Is 5K in our future?
At a Glance
- Apple's Thunderbolt Display debuted over four years ago, but Apple display updates have been very hard to predict due to their erratic upgrade cycle. 4K and even 5K displays are becoming more popular, particularly among the professional users Apple targets with its displays, but with Intel's latest Skylake chips not supporting the DisplayPort 1.3 standard needed to drive external single-tile 5K displays like those used in the 27-inch Retina iMacs, we still may not see a Retina Thunderbolt Display for quite some time.
- Retina resolution of 5120 x 2880 pixels to match 27-inch Retina iMac
- iMac-like redesign with tapered design and razor-thin edges
- USB 3.0 or better
- Likely requires DisplayPort 1.3 for connectivity bandwidth
- Launch not likely until late 2016 or later
What We Expect
Apple's Thunderbolt Display is nearly five years old now, having been announced in July 2011 but not shipping until two months later. Apple display updates have always been very hard to predict due to their erratic update cycle, and while Apple's 2013 Mac Pro launch seemed like an opportune time for Apple to launch an upgraded standalone display, no such product surfaced.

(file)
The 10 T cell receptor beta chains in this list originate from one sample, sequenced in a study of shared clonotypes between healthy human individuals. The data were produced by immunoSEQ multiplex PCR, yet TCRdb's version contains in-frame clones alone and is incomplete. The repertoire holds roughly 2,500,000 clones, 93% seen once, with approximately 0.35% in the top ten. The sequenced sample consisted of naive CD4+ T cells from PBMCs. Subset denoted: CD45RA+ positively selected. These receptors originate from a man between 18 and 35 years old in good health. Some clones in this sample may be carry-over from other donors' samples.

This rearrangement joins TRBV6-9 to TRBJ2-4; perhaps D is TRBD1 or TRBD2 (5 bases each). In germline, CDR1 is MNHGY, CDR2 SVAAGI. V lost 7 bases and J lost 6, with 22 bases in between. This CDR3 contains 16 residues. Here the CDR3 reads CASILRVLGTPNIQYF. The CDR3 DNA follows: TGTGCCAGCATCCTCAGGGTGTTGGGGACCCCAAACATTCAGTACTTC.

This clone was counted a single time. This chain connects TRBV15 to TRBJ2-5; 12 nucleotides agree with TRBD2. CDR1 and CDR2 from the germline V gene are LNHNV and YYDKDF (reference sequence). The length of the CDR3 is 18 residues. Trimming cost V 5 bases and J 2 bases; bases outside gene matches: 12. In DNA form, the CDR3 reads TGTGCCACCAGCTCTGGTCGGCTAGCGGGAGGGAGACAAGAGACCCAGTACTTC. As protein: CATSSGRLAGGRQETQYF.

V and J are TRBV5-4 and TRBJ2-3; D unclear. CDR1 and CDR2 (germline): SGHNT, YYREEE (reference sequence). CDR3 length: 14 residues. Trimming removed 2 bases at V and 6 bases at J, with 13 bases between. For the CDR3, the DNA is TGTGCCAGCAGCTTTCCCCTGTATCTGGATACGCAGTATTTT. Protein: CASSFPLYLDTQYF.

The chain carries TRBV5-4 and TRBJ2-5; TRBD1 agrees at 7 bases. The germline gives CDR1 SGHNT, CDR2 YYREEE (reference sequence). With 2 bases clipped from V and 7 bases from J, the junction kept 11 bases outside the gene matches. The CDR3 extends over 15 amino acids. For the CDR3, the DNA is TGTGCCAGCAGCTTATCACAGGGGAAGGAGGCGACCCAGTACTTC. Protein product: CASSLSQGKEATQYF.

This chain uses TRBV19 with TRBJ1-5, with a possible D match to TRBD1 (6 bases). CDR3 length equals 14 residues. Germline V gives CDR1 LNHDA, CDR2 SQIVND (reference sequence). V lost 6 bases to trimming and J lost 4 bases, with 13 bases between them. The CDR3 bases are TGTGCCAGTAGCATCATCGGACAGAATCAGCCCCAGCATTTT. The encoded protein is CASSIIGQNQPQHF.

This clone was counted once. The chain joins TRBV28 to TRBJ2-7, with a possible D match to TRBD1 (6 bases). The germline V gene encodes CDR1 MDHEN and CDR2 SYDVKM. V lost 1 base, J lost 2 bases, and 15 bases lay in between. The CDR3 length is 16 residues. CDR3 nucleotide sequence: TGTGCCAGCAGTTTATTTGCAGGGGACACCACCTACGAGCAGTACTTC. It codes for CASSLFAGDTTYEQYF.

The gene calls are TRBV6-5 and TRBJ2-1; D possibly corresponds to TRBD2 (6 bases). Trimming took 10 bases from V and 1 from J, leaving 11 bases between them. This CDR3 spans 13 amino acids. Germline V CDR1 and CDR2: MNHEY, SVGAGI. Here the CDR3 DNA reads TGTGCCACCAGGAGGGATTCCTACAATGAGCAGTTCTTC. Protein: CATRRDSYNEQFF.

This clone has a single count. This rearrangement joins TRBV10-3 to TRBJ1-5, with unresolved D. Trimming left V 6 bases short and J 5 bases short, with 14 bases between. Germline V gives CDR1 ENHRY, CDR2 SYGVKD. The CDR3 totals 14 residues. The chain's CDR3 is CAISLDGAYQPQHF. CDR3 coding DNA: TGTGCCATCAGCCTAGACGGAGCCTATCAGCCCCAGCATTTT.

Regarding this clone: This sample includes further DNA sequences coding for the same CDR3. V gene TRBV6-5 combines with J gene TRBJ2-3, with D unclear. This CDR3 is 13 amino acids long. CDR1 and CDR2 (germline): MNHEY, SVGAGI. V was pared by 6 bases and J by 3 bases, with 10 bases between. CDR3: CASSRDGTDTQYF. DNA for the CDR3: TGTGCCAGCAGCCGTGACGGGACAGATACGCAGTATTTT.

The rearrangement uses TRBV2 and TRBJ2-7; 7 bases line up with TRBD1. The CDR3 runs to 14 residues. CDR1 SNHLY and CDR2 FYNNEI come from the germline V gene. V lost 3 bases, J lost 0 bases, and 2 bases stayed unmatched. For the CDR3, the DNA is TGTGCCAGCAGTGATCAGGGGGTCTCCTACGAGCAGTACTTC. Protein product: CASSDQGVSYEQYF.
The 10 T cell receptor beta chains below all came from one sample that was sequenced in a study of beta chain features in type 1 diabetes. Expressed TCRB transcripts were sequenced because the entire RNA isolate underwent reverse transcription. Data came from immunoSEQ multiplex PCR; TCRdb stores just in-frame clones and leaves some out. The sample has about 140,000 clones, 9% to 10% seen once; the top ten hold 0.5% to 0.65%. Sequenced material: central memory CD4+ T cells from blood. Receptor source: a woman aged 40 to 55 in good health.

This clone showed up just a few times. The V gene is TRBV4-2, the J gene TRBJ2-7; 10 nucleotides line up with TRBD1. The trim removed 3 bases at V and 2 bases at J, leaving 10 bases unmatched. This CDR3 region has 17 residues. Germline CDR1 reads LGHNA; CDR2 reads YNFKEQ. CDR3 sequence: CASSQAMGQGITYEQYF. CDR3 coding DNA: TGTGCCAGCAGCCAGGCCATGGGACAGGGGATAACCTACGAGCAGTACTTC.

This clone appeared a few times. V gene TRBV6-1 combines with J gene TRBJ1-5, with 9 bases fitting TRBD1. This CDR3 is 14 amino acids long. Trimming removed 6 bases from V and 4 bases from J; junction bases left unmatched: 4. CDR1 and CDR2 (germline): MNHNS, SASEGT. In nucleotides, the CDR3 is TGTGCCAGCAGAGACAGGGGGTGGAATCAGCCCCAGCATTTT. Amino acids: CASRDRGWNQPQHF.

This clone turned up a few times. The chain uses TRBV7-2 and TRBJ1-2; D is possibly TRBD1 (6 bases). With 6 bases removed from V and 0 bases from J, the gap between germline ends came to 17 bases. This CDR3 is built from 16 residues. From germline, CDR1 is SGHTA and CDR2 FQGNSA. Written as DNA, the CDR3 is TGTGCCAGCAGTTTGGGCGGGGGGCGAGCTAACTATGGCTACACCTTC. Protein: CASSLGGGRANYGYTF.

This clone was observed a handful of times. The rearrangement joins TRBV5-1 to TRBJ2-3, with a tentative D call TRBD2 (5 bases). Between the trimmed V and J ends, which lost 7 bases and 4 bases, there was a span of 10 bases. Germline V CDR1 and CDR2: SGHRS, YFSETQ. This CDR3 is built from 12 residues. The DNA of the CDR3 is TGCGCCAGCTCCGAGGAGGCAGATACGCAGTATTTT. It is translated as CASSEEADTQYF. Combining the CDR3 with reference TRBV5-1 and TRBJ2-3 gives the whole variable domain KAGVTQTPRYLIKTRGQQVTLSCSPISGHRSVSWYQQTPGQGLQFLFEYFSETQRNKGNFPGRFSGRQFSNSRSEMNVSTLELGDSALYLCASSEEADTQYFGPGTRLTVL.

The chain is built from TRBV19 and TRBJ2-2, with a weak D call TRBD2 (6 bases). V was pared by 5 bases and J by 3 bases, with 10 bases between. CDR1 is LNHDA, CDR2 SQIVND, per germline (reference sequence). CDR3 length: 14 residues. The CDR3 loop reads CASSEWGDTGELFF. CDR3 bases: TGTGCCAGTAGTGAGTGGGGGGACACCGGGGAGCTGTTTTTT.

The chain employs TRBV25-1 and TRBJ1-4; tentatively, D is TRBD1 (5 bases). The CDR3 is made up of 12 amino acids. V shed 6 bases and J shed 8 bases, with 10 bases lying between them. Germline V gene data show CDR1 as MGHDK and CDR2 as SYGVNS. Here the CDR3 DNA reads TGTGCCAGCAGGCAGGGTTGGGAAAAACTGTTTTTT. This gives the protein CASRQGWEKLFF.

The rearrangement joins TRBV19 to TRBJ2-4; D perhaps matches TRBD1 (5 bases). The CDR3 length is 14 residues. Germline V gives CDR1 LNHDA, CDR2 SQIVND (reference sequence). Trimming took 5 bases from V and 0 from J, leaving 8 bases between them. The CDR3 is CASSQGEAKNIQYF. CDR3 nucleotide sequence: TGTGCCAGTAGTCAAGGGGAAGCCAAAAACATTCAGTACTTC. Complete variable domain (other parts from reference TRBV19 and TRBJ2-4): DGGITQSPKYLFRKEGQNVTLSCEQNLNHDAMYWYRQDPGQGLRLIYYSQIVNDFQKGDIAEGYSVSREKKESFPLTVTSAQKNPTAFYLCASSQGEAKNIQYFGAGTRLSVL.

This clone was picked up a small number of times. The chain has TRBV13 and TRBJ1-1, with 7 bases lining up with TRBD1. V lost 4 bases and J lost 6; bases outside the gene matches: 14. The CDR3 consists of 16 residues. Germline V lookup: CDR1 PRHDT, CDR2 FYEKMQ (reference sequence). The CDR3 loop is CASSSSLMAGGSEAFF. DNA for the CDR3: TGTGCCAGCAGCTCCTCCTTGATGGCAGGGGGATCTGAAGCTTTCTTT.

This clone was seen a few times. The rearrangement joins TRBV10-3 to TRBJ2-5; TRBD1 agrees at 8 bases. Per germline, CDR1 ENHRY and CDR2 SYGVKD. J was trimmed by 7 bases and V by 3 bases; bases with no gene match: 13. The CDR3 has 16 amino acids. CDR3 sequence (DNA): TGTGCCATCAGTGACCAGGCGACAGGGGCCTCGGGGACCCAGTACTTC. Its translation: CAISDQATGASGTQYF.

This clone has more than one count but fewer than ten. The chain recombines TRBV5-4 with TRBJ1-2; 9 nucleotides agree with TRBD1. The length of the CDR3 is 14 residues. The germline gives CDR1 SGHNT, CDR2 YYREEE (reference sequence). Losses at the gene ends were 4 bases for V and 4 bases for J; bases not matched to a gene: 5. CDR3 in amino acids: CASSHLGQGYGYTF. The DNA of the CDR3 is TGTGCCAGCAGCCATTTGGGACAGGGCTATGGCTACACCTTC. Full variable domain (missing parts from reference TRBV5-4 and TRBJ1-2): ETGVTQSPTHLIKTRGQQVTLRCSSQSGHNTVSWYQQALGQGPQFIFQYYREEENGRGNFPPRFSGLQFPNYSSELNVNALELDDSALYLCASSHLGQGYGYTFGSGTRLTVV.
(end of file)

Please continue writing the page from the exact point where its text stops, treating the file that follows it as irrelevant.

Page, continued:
There are no concrete display rumors that have hinted at Apple's plans for the Thunderbolt Display, but there are a couple of different upgrade paths that Apple could go with should it choose to introduce a new display product.
Apple's displays generally share the same screen as its line of iMacs, so it's possible Apple is working towards introducing a 27-inch Retina Thunderbolt display that offers four times as many pixels as the current Apple Thunderbolt Display, coming in at the same 5120 x 2880 pixels seen on the 27-inch Retina 5K iMac. A display at this size would be able to offer the same amount of screen real estate as the current display but with a much sharper appearance, using the same technology as in the Retina MacBook Pro.